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Frequently Asked Questions When Considering Psychotherapy at The Village Institute

Can You Help Me?
  • Do you want to change something in your life but can’t?
  • Have you tried to stop drinking/smoking/using drugs but just can’t?
  • Do you want to better understand yourself and your behavior?
  • Has you “bad mood” become your normal mood? 
  • Do you wish you were a better parent or spouse, boss or employee?  
If you answered 'yes' to any of these questions for yourself (or a family member), you could likely benefit from services at The Village Institute for Psychotherapy. If you feel that something is wrong but you just don’t know what you need, feel free to contact us. We can help you identify what might help. It might be psychotherapy, but it might be a medical check up, or an exercise program. You can’t know until you ask!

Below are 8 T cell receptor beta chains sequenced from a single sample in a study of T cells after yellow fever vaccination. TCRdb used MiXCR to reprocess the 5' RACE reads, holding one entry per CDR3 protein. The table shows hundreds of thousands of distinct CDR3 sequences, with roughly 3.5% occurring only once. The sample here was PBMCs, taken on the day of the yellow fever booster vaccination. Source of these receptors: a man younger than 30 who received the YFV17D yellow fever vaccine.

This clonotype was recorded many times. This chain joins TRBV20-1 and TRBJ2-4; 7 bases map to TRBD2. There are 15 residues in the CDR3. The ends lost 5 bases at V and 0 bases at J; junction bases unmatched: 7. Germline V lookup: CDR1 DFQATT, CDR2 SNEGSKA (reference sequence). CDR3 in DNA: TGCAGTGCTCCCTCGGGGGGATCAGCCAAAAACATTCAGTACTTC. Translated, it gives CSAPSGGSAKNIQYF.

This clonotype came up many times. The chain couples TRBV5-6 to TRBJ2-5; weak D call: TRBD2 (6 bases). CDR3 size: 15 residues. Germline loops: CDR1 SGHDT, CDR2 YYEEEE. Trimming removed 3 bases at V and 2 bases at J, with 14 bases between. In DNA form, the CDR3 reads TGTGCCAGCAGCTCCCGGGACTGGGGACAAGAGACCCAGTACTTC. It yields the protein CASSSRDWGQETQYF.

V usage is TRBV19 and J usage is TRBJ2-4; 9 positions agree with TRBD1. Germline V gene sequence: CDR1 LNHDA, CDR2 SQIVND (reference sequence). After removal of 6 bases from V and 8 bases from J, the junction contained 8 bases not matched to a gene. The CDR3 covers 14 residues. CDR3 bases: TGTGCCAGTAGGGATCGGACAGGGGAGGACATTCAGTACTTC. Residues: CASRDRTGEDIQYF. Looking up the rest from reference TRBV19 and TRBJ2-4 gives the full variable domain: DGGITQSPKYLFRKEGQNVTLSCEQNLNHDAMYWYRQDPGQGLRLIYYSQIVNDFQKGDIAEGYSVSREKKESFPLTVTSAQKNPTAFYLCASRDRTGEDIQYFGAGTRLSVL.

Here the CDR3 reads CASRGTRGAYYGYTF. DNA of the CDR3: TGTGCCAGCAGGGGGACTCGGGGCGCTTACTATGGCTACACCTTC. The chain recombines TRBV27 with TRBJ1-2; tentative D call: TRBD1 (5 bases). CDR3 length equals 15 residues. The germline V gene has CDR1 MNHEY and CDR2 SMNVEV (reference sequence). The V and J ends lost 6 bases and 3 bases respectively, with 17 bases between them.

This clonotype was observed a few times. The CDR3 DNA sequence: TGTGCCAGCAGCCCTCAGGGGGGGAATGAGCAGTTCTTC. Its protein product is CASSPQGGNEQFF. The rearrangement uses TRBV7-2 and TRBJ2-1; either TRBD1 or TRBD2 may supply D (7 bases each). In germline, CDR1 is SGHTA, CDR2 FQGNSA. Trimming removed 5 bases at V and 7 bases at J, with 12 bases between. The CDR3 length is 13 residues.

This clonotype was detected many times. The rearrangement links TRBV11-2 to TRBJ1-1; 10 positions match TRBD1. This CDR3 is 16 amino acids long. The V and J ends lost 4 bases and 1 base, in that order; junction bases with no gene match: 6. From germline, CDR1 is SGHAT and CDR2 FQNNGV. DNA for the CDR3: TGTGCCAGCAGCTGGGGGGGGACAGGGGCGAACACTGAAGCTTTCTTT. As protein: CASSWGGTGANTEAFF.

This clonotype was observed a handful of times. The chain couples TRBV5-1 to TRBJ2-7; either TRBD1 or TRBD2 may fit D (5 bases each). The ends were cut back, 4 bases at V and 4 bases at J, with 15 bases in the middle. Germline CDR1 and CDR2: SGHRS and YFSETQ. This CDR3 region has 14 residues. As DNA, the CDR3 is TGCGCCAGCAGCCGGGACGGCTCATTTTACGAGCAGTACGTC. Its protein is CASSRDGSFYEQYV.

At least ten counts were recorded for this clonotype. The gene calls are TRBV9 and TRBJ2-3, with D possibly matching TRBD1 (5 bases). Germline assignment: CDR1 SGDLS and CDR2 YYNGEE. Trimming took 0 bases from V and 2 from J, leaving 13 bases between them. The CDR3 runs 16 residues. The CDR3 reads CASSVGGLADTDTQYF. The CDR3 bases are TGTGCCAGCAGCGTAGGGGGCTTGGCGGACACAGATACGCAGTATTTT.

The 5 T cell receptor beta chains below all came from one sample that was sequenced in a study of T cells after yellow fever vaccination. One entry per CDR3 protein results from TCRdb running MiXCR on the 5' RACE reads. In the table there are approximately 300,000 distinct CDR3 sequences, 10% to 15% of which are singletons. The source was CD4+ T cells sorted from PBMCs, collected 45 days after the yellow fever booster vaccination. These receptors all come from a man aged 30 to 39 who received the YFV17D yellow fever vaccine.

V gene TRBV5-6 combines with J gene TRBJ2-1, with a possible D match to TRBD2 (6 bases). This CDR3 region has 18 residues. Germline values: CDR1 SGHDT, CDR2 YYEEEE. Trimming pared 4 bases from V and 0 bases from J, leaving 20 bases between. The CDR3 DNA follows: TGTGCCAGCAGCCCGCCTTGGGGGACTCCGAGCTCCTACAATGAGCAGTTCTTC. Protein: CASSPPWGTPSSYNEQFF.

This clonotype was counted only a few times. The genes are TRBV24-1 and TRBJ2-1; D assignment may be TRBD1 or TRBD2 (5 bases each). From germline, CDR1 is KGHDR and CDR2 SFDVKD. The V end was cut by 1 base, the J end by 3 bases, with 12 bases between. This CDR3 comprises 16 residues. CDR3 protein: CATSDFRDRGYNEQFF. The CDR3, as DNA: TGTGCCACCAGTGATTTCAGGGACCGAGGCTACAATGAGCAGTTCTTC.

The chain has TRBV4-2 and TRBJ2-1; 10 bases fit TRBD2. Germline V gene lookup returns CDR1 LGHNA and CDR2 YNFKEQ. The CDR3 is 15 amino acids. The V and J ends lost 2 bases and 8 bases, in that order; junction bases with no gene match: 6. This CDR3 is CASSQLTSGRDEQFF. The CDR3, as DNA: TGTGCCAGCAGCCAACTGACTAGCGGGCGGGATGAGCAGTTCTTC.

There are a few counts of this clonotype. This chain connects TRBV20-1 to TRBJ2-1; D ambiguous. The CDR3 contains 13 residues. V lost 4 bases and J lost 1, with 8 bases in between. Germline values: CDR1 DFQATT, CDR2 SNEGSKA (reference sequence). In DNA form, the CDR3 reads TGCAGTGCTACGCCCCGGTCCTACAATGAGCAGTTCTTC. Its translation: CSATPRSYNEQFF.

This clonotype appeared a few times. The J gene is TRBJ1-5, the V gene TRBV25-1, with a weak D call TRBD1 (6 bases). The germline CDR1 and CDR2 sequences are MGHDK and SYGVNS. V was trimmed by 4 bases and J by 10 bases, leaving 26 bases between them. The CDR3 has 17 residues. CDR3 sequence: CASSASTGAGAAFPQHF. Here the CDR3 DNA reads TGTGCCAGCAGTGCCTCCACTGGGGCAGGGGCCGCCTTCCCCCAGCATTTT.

What is a first session at The Village Institute for Psychotherapy like?

We strive for a first session at The Village Institute For Psychotherapy to be informative, challenging and reassuring. The therapy office is comfortable and peaceful. Your therapist will be actively engaged with you and will guide you in the process of therapy. Paperwork is kept to an absolute minimum.

Therapists at The Village Institute for Psychotherapy are encouraged by the Director to watch the movie “Analyze This”. While this isn’t a training tape, it does bring to the forefront (in a comical way, of course) what a therapist should provide in the first session: a sense of being understood. This can take many forms depending on the unique qualities of the patient and of the therapist.